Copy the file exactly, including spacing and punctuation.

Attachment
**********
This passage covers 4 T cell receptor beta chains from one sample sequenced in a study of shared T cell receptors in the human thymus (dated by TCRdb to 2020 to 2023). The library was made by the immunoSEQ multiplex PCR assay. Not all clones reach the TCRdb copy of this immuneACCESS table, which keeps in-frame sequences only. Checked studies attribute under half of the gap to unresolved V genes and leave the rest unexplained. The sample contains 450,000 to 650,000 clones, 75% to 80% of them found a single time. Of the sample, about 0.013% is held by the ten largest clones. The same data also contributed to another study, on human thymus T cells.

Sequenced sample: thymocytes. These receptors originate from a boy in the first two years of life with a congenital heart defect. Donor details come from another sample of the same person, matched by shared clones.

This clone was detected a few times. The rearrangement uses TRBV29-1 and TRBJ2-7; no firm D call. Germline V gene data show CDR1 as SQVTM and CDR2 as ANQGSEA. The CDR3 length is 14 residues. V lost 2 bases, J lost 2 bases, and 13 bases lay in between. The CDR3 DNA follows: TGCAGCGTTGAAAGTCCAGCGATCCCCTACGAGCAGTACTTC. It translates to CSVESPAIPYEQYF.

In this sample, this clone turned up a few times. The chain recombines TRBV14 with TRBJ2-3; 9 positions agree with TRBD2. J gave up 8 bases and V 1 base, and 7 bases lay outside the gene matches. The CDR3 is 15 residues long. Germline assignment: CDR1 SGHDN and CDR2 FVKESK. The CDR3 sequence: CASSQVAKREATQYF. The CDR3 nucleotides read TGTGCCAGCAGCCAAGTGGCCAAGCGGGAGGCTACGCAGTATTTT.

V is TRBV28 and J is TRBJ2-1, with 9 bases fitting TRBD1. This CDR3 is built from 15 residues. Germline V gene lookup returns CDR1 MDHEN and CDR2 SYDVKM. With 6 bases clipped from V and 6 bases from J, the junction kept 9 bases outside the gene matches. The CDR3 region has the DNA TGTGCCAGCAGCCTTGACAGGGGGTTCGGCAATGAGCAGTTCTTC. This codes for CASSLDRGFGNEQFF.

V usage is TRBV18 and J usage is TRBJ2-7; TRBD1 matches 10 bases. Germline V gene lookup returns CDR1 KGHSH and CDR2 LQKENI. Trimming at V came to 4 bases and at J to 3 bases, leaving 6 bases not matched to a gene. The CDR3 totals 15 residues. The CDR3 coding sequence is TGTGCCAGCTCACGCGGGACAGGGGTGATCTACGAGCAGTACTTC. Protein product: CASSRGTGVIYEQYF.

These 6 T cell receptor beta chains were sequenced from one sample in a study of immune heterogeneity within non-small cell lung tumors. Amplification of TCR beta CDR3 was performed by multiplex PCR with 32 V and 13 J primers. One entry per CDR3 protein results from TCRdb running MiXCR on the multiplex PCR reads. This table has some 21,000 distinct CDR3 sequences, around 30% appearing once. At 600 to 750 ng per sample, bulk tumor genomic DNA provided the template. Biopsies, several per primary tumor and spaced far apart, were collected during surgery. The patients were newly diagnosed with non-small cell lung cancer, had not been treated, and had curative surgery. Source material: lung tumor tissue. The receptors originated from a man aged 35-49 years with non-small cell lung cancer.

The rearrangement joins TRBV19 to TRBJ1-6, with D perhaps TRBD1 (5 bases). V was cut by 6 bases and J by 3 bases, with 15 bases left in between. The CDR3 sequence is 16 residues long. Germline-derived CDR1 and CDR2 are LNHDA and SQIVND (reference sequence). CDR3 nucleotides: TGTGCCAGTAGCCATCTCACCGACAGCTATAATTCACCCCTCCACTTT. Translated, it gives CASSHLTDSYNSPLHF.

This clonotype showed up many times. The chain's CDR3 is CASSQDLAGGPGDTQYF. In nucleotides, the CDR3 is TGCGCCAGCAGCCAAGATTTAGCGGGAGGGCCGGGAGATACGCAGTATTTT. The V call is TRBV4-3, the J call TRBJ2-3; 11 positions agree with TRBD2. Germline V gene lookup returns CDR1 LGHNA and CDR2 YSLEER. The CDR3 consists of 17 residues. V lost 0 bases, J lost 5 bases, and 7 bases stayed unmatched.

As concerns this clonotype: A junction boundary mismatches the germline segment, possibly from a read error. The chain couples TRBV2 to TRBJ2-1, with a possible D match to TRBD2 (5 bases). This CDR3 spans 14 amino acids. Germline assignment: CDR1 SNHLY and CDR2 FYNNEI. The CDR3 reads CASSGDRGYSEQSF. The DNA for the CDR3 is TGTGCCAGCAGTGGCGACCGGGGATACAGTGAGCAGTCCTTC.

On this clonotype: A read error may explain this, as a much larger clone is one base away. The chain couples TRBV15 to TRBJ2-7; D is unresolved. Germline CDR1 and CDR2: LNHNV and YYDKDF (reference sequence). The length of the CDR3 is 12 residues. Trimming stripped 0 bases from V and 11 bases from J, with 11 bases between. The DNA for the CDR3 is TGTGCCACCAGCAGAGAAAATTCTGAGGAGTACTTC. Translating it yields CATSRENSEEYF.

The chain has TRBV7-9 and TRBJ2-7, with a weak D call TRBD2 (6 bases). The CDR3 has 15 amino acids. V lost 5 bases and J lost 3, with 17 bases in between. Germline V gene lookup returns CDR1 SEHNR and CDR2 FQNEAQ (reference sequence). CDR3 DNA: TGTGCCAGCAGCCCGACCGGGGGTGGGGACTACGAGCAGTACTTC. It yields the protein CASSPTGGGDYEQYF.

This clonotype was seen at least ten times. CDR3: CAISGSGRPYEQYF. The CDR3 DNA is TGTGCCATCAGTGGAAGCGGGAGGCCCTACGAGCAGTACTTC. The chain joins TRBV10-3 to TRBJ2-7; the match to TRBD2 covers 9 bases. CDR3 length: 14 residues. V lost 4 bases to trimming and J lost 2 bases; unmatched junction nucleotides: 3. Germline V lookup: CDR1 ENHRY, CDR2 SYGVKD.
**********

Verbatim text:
This passage covers 4 T cell receptor beta chains from one sample sequenced in a study of shared T cell receptors in the human thymus (dated by TCRdb to 2020 to 2023). The library was made by the immunoSEQ multiplex PCR assay. Not all clones reach the TCRdb copy of this immuneACCESS table, which keeps in-frame sequences only. Checked studies attribute under half of the gap to unresolved V genes and leave the rest unexplained. The sample contains 450,000 to 650,000 clones, 75% to 80% of them found a single time. Of the sample, about 0.013% is held by the ten largest clones. The same data also contributed to another study, on human thymus T cells.

Sequenced sample: thymocytes. These receptors originate from a boy in the first two years of life with a congenital heart defect. Donor details come from another sample of the same person, matched by shared clones.

This clone was detected a few times. The rearrangement uses TRBV29-1 and TRBJ2-7; no firm D call. Germline V gene data show CDR1 as SQVTM and CDR2 as ANQGSEA. The CDR3 length is 14 residues. V lost 2 bases, J lost 2 bases, and 13 bases lay in between. The CDR3 DNA follows: TGCAGCGTTGAAAGTCCAGCGATCCCCTACGAGCAGTACTTC. It translates to CSVESPAIPYEQYF.

In this sample, this clone turned up a few times. The chain recombines TRBV14 with TRBJ2-3; 9 positions agree with TRBD2. J gave up 8 bases and V 1 base, and 7 bases lay outside the gene matches. The CDR3 is 15 residues long. Germline assignment: CDR1 SGHDN and CDR2 FVKESK. The CDR3 sequence: CASSQVAKREATQYF. The CDR3 nucleotides read TGTGCCAGCAGCCAAGTGGCCAAGCGGGAGGCTACGCAGTATTTT.

V is TRBV28 and J is TRBJ2-1, with 9 bases fitting TRBD1. This CDR3 is built from 15 residues. Germline V gene lookup returns CDR1 MDHEN and CDR2 SYDVKM. With 6 bases clipped from V and 6 bases from J, the junction kept 9 bases outside the gene matches. The CDR3 region has the DNA TGTGCCAGCAGCCTTGACAGGGGGTTCGGCAATGAGCAGTTCTTC. This codes for CASSLDRGFGNEQFF.

V usage is TRBV18 and J usage is TRBJ2-7; TRBD1 matches 10 bases. Germline V gene lookup returns CDR1 KGHSH and CDR2 LQKENI. Trimming at V came to 4 bases and at J to 3 bases, leaving 6 bases not matched to a gene. The CDR3 totals 15 residues. The CDR3 coding sequence is TGTGCCAGCTCACGCGGGACAGGGGTGATCTACGAGCAGTACTTC. Protein product: CASSRGTGVIYEQYF.

These 6 T cell receptor beta chains were sequenced from one sample in a study of immune heterogeneity within non-small cell lung tumors. Amplification of TCR beta CDR3 was performed by multiplex PCR with 32 V and 13 J primers. One entry per CDR3 protein results from TCRdb running MiXCR on the multiplex PCR reads. This table has some 21,000 distinct CDR3 sequences, around 30% appearing once. At 600 to 750 ng per sample, bulk tumor genomic DNA provided the template. Biopsies, several per primary tumor and spaced far apart, were collected during surgery. The patients were newly diagnosed with non-small cell lung cancer, had not been treated, and had curative surgery. Source material: lung tumor tissue. The receptors originated from a man aged 35-49 years with non-small cell lung cancer.

The rearrangement joins TRBV19 to TRBJ1-6, with D perhaps TRBD1 (5 bases). V was cut by 6 bases and J by 3 bases, with 15 bases left in between. The CDR3 sequence is 16 residues long. Germline-derived CDR1 and CDR2 are LNHDA and SQIVND (reference sequence). CDR3 nucleotides: TGTGCCAGTAGCCATCTCACCGACAGCTATAATTCACCCCTCCACTTT. Translated, it gives CASSHLTDSYNSPLHF.

This clonotype showed up many times. The chain's CDR3 is CASSQDLAGGPGDTQYF. In nucleotides, the CDR3 is TGCGCCAGCAGCCAAGATTTAGCGGGAGGGCCGGGAGATACGCAGTATTTT. The V call is TRBV4-3, the J call TRBJ2-3; 11 positions agree with TRBD2. Germline V gene lookup returns CDR1 LGHNA and CDR2 YSLEER. The CDR3 consists of 17 residues. V lost 0 bases, J lost 5 bases, and 7 bases stayed unmatched.

As concerns this clonotype: A junction boundary mismatches the germline segment, possibly from a read error. The chain couples TRBV2 to TRBJ2-1, with a possible D match to TRBD2 (5 bases). This CDR3 spans 14 amino acids. Germline assignment: CDR1 SNHLY and CDR2 FYNNEI. The CDR3 reads CASSGDRGYSEQSF. The DNA for the CDR3 is TGTGCCAGCAGTGGCGACCGGGGATACAGTGAGCAGTCCTTC.

On this clonotype: A read error may explain this, as a much larger clone is one base away. The chain couples TRBV15 to TRBJ2-7; D is unresolved. Germline CDR1 and CDR2: LNHNV and YYDKDF (reference sequence). The length of the CDR3 is 12 residues. Trimming stripped 0 bases from V and 11 bases from J, with 11 bases between. The DNA for the CDR3 is TGTGCCACCAGCAGAGAAAATTCTGAGGAGTACTTC. Translating it yields CATSRENSEEYF.

The chain has TRBV7-9 and TRBJ2-7, with a weak D call TRBD2 (6 bases). The CDR3 has 15 amino acids. V lost 5 bases and J lost 3, with 17 bases in between. Germline V gene lookup returns CDR1 SEHNR and CDR2 FQNEAQ (reference sequence). CDR3 DNA: TGTGCCAGCAGCCCGACCGGGGGTGGGGACTACGAGCAGTACTTC. It yields the protein CASSPTGGGDYEQYF.

This clonotype was seen at least ten times. CDR3: CAISGSGRPYEQYF. The CDR3 DNA is TGTGCCATCAGTGGAAGCGGGAGGCCCTACGAGCAGTACTTC. The chain joins TRBV10-3 to TRBJ2-7; the match to TRBD2 covers 9 bases. CDR3 length: 14 residues. V lost 4 bases to trimming and J lost 2 bases; unmatched junction nucleotides: 3. Germline V lookup: CDR1 ENHRY, CDR2 SYGVKD.